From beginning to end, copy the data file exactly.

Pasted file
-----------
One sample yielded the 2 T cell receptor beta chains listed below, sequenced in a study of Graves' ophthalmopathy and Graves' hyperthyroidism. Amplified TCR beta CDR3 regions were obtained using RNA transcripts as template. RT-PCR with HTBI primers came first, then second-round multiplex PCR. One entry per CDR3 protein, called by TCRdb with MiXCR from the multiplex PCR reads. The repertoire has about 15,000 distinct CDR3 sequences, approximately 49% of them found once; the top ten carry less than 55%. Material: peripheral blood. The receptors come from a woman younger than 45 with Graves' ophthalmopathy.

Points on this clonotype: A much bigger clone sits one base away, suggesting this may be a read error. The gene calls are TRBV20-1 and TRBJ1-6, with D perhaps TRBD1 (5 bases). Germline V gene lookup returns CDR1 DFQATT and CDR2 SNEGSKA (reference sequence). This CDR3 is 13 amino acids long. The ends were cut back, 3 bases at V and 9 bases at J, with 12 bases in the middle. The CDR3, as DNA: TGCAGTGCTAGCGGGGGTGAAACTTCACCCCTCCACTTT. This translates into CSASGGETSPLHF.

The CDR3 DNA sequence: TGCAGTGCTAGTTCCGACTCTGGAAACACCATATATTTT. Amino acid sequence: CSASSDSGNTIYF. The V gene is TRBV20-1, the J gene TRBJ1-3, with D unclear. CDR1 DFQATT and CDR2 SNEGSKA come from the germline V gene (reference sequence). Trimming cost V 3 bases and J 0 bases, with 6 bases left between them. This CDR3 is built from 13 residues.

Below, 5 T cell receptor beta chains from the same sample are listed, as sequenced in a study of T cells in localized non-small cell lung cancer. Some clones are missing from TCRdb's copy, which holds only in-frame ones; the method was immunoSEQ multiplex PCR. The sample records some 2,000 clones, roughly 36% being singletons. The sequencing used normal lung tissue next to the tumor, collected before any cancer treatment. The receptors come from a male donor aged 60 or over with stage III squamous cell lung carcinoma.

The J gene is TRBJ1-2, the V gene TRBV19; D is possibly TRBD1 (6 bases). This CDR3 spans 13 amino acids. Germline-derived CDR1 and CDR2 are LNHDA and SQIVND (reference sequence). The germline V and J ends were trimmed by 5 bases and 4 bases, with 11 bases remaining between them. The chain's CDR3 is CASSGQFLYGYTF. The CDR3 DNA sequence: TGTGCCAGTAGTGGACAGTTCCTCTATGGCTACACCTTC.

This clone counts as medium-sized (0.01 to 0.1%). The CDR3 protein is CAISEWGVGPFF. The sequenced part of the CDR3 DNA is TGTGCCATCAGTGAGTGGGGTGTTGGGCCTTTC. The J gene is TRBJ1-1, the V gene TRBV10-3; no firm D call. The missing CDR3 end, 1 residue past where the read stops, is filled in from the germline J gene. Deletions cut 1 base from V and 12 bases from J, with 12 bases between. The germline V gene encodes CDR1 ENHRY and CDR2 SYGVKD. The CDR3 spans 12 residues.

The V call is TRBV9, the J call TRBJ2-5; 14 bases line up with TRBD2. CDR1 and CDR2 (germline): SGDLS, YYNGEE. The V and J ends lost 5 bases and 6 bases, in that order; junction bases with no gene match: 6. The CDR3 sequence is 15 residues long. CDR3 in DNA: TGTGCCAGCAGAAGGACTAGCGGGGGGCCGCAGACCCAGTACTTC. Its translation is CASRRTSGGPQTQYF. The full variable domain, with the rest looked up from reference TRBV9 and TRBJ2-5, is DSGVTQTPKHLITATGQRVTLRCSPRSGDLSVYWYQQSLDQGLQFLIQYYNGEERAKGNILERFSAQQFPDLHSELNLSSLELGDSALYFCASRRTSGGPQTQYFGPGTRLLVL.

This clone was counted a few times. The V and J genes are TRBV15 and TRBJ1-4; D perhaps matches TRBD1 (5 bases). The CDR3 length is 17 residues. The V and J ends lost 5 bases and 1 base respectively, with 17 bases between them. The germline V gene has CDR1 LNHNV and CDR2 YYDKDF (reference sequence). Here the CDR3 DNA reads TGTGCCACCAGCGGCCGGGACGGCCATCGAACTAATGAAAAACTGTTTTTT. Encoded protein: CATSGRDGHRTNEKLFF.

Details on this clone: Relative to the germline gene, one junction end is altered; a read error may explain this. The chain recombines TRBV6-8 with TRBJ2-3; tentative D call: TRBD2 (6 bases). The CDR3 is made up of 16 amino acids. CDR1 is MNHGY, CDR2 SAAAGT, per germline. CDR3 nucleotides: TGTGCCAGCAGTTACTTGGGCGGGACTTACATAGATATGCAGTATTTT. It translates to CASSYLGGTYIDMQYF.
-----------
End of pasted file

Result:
One sample yielded the 2 T cell receptor beta chains listed below, sequenced in a study of Graves' ophthalmopathy and Graves' hyperthyroidism. Amplified TCR beta CDR3 regions were obtained using RNA transcripts as template. RT-PCR with HTBI primers came first, then second-round multiplex PCR. One entry per CDR3 protein, called by TCRdb with MiXCR from the multiplex PCR reads. The repertoire has about 15,000 distinct CDR3 sequences, approximately 49% of them found once; the top ten carry less than 55%. Material: peripheral blood. The receptors come from a woman younger than 45 with Graves' ophthalmopathy.

Points on this clonotype: A much bigger clone sits one base away, suggesting this may be a read error. The gene calls are TRBV20-1 and TRBJ1-6, with D perhaps TRBD1 (5 bases). Germline V gene lookup returns CDR1 DFQATT and CDR2 SNEGSKA (reference sequence). This CDR3 is 13 amino acids long. The ends were cut back, 3 bases at V and 9 bases at J, with 12 bases in the middle. The CDR3, as DNA: TGCAGTGCTAGCGGGGGTGAAACTTCACCCCTCCACTTT. This translates into CSASGGETSPLHF.

The CDR3 DNA sequence: TGCAGTGCTAGTTCCGACTCTGGAAACACCATATATTTT. Amino acid sequence: CSASSDSGNTIYF. The V gene is TRBV20-1, the J gene TRBJ1-3, with D unclear. CDR1 DFQATT and CDR2 SNEGSKA come from the germline V gene (reference sequence). Trimming cost V 3 bases and J 0 bases, with 6 bases left between them. This CDR3 is built from 13 residues.

Below, 5 T cell receptor beta chains from the same sample are listed, as sequenced in a study of T cells in localized non-small cell lung cancer. Some clones are missing from TCRdb's copy, which holds only in-frame ones; the method was immunoSEQ multiplex PCR. The sample records some 2,000 clones, roughly 36% being singletons. The sequencing used normal lung tissue next to the tumor, collected before any cancer treatment. The receptors come from a male donor aged 60 or over with stage III squamous cell lung carcinoma.

The J gene is TRBJ1-2, the V gene TRBV19; D is possibly TRBD1 (6 bases). This CDR3 spans 13 amino acids. Germline-derived CDR1 and CDR2 are LNHDA and SQIVND (reference sequence). The germline V and J ends were trimmed by 5 bases and 4 bases, with 11 bases remaining between them. The chain's CDR3 is CASSGQFLYGYTF. The CDR3 DNA sequence: TGTGCCAGTAGTGGACAGTTCCTCTATGGCTACACCTTC.

This clone counts as medium-sized (0.01 to 0.1%). The CDR3 protein is CAISEWGVGPFF. The sequenced part of the CDR3 DNA is TGTGCCATCAGTGAGTGGGGTGTTGGGCCTTTC. The J gene is TRBJ1-1, the V gene TRBV10-3; no firm D call. The missing CDR3 end, 1 residue past where the read stops, is filled in from the germline J gene. Deletions cut 1 base from V and 12 bases from J, with 12 bases between. The germline V gene encodes CDR1 ENHRY and CDR2 SYGVKD. The CDR3 spans 12 residues.

The V call is TRBV9, the J call TRBJ2-5; 14 bases line up with TRBD2. CDR1 and CDR2 (germline): SGDLS, YYNGEE. The V and J ends lost 5 bases and 6 bases, in that order; junction bases with no gene match: 6. The CDR3 sequence is 15 residues long. CDR3 in DNA: TGTGCCAGCAGAAGGACTAGCGGGGGGCCGCAGACCCAGTACTTC. Its translation is CASRRTSGGPQTQYF. The full variable domain, with the rest looked up from reference TRBV9 and TRBJ2-5, is DSGVTQTPKHLITATGQRVTLRCSPRSGDLSVYWYQQSLDQGLQFLIQYYNGEERAKGNILERFSAQQFPDLHSELNLSSLELGDSALYFCASRRTSGGPQTQYFGPGTRLLVL.

This clone was counted a few times. The V and J genes are TRBV15 and TRBJ1-4; D perhaps matches TRBD1 (5 bases). The CDR3 length is 17 residues. The V and J ends lost 5 bases and 1 base respectively, with 17 bases between them. The germline V gene has CDR1 LNHNV and CDR2 YYDKDF (reference sequence). Here the CDR3 DNA reads TGTGCCACCAGCGGCCGGGACGGCCATCGAACTAATGAAAAACTGTTTTTT. Encoded protein: CATSGRDGHRTNEKLFF.

Details on this clone: Relative to the germline gene, one junction end is altered; a read error may explain this. The chain recombines TRBV6-8 with TRBJ2-3; tentative D call: TRBD2 (6 bases). The CDR3 is made up of 16 amino acids. CDR1 is MNHGY, CDR2 SAAAGT, per germline. CDR3 nucleotides: TGTGCCAGCAGTTACTTGGGCGGGACTTACATAGATATGCAGTATTTT. It translates to CASSYLGGTYIDMQYF.